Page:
David Cameron could face more questions about his tax affairs as the fallout from the Panama Papers revelations run in to a second week, and may also be dragged also the private affairs of his culture secretary John Whittingdale during this week's Prime Minister's questions.
Since the last PMQs at the House of Commons, Cameron – as well as several other high-profile MPs – have published their tax returns, with Cameron revealing how his mother gave him a £200,000 gift in the wake of his father's death, potentially exempting Cameron from inheritance tax.
However, Cameron has already addressed MPs in Commons over his tax affairs, including being on the receiving end of a "dodgy Dave" comment form Labour MP Dennis Skinner that resulted in the veteran dissident being ejected from the Commons. Corbyn, who published his tax return while the session was underway, described Cameron's statement was a "masterclass in the arts of distraction" and may use this opportunity to again ask questions of Cameron.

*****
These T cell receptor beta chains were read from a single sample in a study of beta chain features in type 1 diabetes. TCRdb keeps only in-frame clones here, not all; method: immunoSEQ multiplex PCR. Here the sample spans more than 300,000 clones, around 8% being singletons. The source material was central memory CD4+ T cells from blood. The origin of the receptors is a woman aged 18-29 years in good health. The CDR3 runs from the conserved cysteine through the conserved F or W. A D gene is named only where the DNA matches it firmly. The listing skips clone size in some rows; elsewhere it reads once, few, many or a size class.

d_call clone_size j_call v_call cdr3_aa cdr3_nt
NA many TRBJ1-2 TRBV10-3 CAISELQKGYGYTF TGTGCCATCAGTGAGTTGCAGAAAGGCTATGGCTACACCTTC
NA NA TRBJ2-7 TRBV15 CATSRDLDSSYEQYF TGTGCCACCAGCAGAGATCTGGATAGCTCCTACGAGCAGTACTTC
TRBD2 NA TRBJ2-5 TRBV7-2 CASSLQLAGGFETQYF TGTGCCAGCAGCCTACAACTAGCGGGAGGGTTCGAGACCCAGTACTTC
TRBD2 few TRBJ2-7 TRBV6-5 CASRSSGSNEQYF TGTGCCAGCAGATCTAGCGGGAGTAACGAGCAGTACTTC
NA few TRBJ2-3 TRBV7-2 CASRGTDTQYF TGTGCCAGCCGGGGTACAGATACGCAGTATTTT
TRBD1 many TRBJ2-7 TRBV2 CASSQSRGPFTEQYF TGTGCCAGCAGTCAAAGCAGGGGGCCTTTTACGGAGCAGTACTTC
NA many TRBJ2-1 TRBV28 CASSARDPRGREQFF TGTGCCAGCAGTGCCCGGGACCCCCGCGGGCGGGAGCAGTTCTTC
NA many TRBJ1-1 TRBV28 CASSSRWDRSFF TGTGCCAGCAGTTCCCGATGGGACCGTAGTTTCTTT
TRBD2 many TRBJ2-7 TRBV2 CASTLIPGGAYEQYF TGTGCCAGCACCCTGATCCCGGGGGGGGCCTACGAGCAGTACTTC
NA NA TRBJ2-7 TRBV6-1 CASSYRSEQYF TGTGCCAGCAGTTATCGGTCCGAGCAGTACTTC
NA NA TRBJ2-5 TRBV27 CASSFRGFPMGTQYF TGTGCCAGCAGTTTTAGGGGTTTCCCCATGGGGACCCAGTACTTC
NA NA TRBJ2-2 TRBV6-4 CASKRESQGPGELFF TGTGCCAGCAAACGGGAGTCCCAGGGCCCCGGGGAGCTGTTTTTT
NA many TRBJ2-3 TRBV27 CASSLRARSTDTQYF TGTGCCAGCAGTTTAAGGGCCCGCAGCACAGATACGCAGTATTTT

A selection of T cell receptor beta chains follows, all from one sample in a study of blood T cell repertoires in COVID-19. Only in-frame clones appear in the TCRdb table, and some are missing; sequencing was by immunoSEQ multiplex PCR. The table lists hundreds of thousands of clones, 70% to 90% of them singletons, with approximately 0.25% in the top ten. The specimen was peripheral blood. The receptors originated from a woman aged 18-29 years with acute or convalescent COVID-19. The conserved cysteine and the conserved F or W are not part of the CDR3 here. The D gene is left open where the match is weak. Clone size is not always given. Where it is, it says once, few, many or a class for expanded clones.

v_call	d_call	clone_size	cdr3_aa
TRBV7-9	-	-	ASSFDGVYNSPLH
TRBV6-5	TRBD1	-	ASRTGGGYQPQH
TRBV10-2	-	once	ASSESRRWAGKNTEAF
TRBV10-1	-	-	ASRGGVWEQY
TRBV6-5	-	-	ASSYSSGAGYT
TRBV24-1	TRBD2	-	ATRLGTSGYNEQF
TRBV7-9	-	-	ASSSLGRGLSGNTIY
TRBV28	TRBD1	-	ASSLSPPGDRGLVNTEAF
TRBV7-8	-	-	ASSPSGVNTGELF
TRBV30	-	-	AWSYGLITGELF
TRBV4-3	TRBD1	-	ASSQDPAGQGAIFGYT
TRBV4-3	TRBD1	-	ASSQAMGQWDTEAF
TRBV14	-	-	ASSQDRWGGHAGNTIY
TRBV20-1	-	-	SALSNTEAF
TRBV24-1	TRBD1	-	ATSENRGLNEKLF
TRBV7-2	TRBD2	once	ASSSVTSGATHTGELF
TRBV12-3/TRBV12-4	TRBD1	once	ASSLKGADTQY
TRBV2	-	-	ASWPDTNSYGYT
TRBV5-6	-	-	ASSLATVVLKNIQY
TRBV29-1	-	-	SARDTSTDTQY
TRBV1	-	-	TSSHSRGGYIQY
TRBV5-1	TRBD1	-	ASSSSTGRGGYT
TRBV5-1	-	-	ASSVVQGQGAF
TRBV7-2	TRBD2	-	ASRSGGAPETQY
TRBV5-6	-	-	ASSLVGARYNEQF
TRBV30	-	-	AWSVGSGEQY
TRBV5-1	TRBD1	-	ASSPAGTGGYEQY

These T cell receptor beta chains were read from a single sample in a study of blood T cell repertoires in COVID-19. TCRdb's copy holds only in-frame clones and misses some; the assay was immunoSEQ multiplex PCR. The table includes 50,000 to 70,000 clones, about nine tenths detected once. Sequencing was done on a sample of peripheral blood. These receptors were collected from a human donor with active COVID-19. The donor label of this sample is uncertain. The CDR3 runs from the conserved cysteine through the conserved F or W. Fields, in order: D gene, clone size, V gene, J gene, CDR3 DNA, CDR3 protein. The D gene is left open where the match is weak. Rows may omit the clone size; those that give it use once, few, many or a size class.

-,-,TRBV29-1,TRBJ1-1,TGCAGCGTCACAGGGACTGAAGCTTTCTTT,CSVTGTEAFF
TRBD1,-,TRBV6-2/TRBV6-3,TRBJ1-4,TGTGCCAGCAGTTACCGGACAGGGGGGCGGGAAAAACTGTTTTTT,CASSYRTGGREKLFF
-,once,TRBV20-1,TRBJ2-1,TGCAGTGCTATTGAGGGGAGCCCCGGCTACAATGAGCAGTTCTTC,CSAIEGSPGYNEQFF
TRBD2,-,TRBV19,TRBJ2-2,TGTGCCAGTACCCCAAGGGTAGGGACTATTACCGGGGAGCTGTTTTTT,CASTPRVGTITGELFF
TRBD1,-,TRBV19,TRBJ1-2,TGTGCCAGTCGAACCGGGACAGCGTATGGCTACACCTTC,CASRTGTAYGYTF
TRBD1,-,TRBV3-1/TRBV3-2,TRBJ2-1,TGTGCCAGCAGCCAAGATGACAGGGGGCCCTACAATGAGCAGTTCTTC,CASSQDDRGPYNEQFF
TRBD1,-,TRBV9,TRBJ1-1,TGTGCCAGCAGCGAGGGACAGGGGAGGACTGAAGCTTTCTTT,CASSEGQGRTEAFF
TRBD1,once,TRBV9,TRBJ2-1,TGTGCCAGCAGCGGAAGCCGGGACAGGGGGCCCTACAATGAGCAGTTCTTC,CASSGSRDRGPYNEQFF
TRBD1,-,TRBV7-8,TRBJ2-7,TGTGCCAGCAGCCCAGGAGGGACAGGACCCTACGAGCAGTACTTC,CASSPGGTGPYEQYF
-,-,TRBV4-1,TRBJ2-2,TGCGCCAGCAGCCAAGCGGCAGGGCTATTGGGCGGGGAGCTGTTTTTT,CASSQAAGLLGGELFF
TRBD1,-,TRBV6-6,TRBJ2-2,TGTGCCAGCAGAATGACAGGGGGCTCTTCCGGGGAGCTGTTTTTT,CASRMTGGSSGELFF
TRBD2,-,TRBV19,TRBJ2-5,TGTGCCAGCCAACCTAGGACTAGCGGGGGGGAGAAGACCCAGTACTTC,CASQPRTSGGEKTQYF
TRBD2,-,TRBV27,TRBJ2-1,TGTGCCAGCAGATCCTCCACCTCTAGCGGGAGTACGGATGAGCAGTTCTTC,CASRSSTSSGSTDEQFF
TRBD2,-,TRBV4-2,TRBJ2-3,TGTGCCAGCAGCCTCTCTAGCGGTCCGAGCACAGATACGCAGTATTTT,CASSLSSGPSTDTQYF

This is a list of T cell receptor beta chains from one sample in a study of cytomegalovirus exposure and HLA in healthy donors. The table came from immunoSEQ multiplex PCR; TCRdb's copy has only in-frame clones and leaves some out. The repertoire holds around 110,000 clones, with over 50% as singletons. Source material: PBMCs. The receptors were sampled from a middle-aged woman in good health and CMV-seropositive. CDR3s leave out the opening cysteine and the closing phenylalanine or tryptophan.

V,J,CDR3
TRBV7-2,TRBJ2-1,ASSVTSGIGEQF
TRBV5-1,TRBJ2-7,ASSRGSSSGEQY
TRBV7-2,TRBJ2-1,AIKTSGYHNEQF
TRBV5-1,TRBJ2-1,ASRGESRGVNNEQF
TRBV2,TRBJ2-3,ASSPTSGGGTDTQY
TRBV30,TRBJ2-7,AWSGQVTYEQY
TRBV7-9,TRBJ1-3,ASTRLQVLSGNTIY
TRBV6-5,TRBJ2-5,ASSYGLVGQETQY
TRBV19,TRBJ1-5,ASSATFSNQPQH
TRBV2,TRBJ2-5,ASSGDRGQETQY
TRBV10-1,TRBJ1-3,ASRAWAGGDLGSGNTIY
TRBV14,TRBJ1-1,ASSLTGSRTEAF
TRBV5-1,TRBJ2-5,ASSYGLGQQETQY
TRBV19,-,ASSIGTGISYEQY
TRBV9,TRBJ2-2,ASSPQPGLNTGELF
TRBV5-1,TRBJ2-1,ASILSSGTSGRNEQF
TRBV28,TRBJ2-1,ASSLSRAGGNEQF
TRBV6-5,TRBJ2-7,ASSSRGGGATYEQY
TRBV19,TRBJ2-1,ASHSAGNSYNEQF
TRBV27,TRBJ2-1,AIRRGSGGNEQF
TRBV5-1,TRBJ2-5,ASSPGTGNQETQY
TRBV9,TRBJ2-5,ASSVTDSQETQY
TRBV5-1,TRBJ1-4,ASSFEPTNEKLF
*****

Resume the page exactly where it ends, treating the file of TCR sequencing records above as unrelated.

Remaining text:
However, proceedings could be overshadowed by the news/non news (depending who you ask) that Whittingdale previously had a six-month relationship with a sex worker.
Several Labour MPs are calling for him to resign his role in the regulation of the press in the wake of the revelations – despite Whittingdale not knowing the woman was a sex worker, is not married and was not culture secretary at the time of the relationship – as some newspapers were aware of the relationship but chose not to run it.
Chris Bryant, the shadow leader of the Commons, told the BBC: "It seems the press were quite deliberately holding a sword of Damocles over John Whittingdale. He has a perfect right to a private life but as soon as he knew this he should have withdrawn from all regulation of the press."
Maria Eagle, the shadow culture secretary, added: "Everyone is entitled to a private life. However, these revelations raise serious questions about why the secretary of state has reneged on the government's promise to deliver the cross-party agreement on Leveson when this is something he was previously committed to as chair of the culture, media and sport select committee."
A spokesperson for 10 Downing Street said Cameron has expressed his full confidence in Whittingdale, who they say is entitled to a private life.
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